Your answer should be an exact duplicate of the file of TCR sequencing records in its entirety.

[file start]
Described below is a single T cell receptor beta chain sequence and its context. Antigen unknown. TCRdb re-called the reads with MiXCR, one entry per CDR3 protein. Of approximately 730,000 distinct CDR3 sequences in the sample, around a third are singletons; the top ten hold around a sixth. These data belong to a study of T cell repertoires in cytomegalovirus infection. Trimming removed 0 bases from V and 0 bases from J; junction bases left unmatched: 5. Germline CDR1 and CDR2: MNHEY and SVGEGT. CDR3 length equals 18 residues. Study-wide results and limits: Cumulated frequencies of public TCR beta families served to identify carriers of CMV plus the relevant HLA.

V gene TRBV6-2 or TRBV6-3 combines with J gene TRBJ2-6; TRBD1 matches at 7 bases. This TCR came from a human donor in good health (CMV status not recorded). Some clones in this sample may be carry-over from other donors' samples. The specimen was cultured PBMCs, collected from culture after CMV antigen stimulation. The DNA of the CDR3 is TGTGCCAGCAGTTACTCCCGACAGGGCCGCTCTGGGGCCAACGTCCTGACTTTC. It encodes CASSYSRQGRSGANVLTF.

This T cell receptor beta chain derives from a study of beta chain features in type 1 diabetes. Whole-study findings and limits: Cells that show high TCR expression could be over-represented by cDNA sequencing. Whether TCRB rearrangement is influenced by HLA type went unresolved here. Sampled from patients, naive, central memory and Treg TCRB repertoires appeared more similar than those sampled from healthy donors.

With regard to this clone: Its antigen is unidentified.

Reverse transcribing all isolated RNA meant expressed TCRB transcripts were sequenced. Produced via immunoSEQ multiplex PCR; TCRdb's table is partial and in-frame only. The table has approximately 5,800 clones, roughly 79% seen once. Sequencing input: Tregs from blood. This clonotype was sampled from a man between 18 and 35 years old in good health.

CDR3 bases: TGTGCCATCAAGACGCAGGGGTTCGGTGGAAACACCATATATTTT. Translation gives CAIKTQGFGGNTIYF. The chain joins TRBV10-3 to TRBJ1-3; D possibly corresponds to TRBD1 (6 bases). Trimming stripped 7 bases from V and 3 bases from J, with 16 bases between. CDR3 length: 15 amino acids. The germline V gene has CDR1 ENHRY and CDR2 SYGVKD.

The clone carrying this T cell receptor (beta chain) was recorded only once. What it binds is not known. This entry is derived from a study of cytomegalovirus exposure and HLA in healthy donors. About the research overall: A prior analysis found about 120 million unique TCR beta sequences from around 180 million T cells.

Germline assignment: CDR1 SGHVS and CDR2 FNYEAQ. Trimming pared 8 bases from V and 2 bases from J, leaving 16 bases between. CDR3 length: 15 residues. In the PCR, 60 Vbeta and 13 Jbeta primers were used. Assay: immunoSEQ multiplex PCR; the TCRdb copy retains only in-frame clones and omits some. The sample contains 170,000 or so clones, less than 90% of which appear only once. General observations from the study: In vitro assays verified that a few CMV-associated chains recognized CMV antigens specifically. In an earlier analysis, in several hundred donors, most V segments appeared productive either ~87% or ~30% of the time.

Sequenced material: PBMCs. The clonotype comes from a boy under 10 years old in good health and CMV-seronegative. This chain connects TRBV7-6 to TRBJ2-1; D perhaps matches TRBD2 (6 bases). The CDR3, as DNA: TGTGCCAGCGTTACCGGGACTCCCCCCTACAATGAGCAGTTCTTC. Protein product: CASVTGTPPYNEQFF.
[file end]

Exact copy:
Described below is a single T cell receptor beta chain sequence and its context. Antigen unknown. TCRdb re-called the reads with MiXCR, one entry per CDR3 protein. Of approximately 730,000 distinct CDR3 sequences in the sample, around a third are singletons; the top ten hold around a sixth. These data belong to a study of T cell repertoires in cytomegalovirus infection. Trimming removed 0 bases from V and 0 bases from J; junction bases left unmatched: 5. Germline CDR1 and CDR2: MNHEY and SVGEGT. CDR3 length equals 18 residues. Study-wide results and limits: Cumulated frequencies of public TCR beta families served to identify carriers of CMV plus the relevant HLA.

V gene TRBV6-2 or TRBV6-3 combines with J gene TRBJ2-6; TRBD1 matches at 7 bases. This TCR came from a human donor in good health (CMV status not recorded). Some clones in this sample may be carry-over from other donors' samples. The specimen was cultured PBMCs, collected from culture after CMV antigen stimulation. The DNA of the CDR3 is TGTGCCAGCAGTTACTCCCGACAGGGCCGCTCTGGGGCCAACGTCCTGACTTTC. It encodes CASSYSRQGRSGANVLTF.

This T cell receptor beta chain derives from a study of beta chain features in type 1 diabetes. Whole-study findings and limits: Cells that show high TCR expression could be over-represented by cDNA sequencing. Whether TCRB rearrangement is influenced by HLA type went unresolved here. Sampled from patients, naive, central memory and Treg TCRB repertoires appeared more similar than those sampled from healthy donors.

With regard to this clone: Its antigen is unidentified.

Reverse transcribing all isolated RNA meant expressed TCRB transcripts were sequenced. Produced via immunoSEQ multiplex PCR; TCRdb's table is partial and in-frame only. The table has approximately 5,800 clones, roughly 79% seen once. Sequencing input: Tregs from blood. This clonotype was sampled from a man between 18 and 35 years old in good health.

CDR3 bases: TGTGCCATCAAGACGCAGGGGTTCGGTGGAAACACCATATATTTT. Translation gives CAIKTQGFGGNTIYF. The chain joins TRBV10-3 to TRBJ1-3; D possibly corresponds to TRBD1 (6 bases). Trimming stripped 7 bases from V and 3 bases from J, with 16 bases between. CDR3 length: 15 amino acids. The germline V gene has CDR1 ENHRY and CDR2 SYGVKD.

The clone carrying this T cell receptor (beta chain) was recorded only once. What it binds is not known. This entry is derived from a study of cytomegalovirus exposure and HLA in healthy donors. About the research overall: A prior analysis found about 120 million unique TCR beta sequences from around 180 million T cells.

Germline assignment: CDR1 SGHVS and CDR2 FNYEAQ. Trimming pared 8 bases from V and 2 bases from J, leaving 16 bases between. CDR3 length: 15 residues. In the PCR, 60 Vbeta and 13 Jbeta primers were used. Assay: immunoSEQ multiplex PCR; the TCRdb copy retains only in-frame clones and omits some. The sample contains 170,000 or so clones, less than 90% of which appear only once. General observations from the study: In vitro assays verified that a few CMV-associated chains recognized CMV antigens specifically. In an earlier analysis, in several hundred donors, most V segments appeared productive either ~87% or ~30% of the time.

Sequenced material: PBMCs. The clonotype comes from a boy under 10 years old in good health and CMV-seronegative. This chain connects TRBV7-6 to TRBJ2-1; D perhaps matches TRBD2 (6 bases). The CDR3, as DNA: TGTGCCAGCGTTACCGGGACTCCCCCCTACAATGAGCAGTTCTTC. Protein product: CASVTGTPPYNEQFF.